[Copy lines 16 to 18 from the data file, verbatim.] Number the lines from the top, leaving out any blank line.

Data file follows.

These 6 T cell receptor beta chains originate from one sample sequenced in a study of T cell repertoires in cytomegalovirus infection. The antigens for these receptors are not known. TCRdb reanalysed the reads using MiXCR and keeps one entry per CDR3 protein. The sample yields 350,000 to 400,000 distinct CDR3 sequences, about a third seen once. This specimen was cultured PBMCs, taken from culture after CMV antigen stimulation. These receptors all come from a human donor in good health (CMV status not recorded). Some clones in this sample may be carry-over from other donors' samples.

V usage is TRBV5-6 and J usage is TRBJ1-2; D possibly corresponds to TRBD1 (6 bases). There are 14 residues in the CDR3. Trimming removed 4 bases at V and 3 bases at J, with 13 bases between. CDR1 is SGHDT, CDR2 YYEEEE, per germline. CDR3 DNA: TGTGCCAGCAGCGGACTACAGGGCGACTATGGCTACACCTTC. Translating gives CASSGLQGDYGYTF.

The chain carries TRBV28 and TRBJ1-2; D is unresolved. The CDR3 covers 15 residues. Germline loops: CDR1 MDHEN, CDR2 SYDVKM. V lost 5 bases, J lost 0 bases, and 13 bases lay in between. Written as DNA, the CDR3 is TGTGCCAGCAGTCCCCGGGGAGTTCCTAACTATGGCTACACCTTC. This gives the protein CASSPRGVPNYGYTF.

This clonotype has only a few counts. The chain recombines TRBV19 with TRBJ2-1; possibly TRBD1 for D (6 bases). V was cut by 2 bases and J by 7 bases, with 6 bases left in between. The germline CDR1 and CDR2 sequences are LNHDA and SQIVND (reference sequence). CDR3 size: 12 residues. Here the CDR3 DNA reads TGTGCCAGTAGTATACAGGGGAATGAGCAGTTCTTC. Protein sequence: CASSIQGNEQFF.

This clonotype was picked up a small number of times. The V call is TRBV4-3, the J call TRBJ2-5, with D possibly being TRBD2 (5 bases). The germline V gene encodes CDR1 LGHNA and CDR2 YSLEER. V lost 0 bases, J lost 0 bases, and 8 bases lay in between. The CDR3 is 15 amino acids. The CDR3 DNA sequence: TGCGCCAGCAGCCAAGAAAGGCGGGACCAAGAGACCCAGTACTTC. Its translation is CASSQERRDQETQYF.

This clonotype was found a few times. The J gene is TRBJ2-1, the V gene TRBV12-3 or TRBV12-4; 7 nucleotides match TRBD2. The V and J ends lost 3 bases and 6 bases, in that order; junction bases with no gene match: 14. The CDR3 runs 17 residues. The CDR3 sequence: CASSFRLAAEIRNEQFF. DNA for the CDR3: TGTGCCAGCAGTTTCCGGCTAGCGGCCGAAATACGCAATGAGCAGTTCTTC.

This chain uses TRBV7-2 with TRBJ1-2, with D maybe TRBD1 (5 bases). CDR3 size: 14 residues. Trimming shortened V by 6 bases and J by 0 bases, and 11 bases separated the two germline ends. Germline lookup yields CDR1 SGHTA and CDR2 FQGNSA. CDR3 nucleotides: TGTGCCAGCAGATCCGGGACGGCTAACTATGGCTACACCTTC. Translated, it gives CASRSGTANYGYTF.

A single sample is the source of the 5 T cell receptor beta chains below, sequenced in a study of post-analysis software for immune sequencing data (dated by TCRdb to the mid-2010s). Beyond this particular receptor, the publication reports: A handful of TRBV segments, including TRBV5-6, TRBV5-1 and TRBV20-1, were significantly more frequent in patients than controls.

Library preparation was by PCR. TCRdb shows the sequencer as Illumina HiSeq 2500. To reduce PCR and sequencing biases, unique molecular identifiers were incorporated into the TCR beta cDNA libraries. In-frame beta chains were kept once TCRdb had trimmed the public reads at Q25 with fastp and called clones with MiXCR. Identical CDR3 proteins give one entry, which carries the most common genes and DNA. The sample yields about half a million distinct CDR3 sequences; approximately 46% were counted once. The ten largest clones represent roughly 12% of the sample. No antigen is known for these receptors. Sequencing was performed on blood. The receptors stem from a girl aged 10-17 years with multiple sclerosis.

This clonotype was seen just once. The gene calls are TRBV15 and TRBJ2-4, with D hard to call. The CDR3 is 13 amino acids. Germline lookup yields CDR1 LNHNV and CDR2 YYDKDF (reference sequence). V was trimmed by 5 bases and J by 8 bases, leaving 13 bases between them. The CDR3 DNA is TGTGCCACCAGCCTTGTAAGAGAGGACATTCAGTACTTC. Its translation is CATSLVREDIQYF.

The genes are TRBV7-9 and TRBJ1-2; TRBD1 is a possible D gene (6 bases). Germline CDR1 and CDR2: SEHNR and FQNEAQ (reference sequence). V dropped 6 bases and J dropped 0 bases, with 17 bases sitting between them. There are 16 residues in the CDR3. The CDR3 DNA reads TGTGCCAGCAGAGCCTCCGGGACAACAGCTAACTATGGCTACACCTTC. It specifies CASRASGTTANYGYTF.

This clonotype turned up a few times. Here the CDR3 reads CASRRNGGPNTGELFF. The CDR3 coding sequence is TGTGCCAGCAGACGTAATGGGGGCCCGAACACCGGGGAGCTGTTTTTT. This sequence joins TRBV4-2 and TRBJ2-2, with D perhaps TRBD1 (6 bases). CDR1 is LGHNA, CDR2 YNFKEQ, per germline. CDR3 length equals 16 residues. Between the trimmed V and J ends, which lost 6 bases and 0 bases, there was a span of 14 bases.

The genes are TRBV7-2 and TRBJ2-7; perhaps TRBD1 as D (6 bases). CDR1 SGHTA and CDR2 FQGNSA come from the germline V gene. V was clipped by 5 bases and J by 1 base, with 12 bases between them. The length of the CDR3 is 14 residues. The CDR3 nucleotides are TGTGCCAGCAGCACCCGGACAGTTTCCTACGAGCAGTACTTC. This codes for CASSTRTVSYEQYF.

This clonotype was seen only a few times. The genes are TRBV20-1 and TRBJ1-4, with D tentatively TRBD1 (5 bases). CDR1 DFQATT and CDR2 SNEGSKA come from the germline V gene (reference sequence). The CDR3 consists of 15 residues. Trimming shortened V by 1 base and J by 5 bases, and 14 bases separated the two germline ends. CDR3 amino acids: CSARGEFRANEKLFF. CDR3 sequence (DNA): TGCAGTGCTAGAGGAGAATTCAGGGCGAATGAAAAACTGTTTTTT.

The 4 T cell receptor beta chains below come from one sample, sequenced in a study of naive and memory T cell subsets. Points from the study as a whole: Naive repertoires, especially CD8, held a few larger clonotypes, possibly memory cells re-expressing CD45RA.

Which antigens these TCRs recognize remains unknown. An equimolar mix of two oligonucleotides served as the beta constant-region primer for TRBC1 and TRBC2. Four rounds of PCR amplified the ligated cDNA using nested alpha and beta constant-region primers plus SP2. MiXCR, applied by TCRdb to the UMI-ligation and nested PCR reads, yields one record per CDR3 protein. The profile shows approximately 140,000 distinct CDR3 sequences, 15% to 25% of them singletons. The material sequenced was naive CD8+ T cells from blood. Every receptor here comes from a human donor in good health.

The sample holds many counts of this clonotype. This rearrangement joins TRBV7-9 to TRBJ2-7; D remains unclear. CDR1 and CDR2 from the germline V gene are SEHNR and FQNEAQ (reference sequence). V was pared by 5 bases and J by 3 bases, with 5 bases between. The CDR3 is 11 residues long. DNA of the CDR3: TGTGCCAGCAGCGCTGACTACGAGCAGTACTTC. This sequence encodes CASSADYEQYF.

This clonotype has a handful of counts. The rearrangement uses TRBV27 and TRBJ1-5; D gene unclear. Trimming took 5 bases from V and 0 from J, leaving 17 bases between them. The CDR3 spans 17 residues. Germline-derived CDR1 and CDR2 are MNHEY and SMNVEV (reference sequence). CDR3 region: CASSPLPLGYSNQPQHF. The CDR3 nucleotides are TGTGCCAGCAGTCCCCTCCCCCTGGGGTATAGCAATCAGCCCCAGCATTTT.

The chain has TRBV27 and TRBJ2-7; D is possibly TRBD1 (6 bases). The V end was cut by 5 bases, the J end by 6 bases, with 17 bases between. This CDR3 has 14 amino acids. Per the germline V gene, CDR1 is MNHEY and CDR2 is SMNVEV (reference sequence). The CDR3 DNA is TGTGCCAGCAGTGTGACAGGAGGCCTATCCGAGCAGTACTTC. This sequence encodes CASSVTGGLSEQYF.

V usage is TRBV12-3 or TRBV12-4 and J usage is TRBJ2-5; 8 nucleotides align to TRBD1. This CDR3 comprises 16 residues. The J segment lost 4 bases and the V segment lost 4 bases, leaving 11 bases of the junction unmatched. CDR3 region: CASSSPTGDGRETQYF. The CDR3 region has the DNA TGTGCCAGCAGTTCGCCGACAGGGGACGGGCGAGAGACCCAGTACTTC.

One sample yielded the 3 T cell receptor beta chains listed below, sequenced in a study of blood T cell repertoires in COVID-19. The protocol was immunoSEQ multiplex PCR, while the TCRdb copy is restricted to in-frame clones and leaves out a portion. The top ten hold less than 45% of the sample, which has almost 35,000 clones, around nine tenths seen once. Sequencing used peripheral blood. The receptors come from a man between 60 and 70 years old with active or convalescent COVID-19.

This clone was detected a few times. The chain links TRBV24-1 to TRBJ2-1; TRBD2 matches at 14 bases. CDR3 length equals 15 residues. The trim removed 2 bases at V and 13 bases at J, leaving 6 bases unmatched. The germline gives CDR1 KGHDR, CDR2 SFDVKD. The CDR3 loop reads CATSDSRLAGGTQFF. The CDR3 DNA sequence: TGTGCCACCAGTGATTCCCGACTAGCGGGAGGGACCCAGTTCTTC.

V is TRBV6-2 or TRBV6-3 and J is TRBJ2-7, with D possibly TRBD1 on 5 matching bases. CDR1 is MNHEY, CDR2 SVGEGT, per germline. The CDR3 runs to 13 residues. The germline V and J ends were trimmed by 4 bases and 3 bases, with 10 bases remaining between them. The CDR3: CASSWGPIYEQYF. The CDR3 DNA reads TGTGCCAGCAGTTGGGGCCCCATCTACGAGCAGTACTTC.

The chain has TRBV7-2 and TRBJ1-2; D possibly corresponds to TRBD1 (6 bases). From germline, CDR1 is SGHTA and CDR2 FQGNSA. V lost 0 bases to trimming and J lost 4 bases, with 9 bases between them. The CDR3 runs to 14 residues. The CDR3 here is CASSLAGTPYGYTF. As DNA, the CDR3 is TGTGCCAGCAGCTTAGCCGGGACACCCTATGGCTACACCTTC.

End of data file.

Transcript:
Which antigens these TCRs recognize remains unknown. An equimolar mix of two oligonucleotides served as the beta constant-region primer for TRBC1 and TRBC2. Four rounds of PCR amplified the ligated cDNA using nested alpha and beta constant-region primers plus SP2. MiXCR, applied by TCRdb to the UMI-ligation and nested PCR reads, yields one record per CDR3 protein. The profile shows approximately 140,000 distinct CDR3 sequences, 15% to 25% of them singletons. The material sequenced was naive CD8+ T cells from blood. Every receptor here comes from a human donor in good health.

The sample holds many counts of this clonotype. This rearrangement joins TRBV7-9 to TRBJ2-7; D remains unclear. CDR1 and CDR2 from the germline V gene are SEHNR and FQNEAQ (reference sequence). V was pared by 5 bases and J by 3 bases, with 5 bases between. The CDR3 is 11 residues long. DNA of the CDR3: TGTGCCAGCAGCGCTGACTACGAGCAGTACTTC. This sequence encodes CASSADYEQYF.

This clonotype has a handful of counts. The rearrangement uses TRBV27 and TRBJ1-5; D gene unclear. Trimming took 5 bases from V and 0 from J, leaving 17 bases between them. The CDR3 spans 17 residues. Germline-derived CDR1 and CDR2 are MNHEY and SMNVEV (reference sequence). CDR3 region: CASSPLPLGYSNQPQHF. The CDR3 nucleotides are TGTGCCAGCAGTCCCCTCCCCCTGGGGTATAGCAATCAGCCCCAGCATTTT.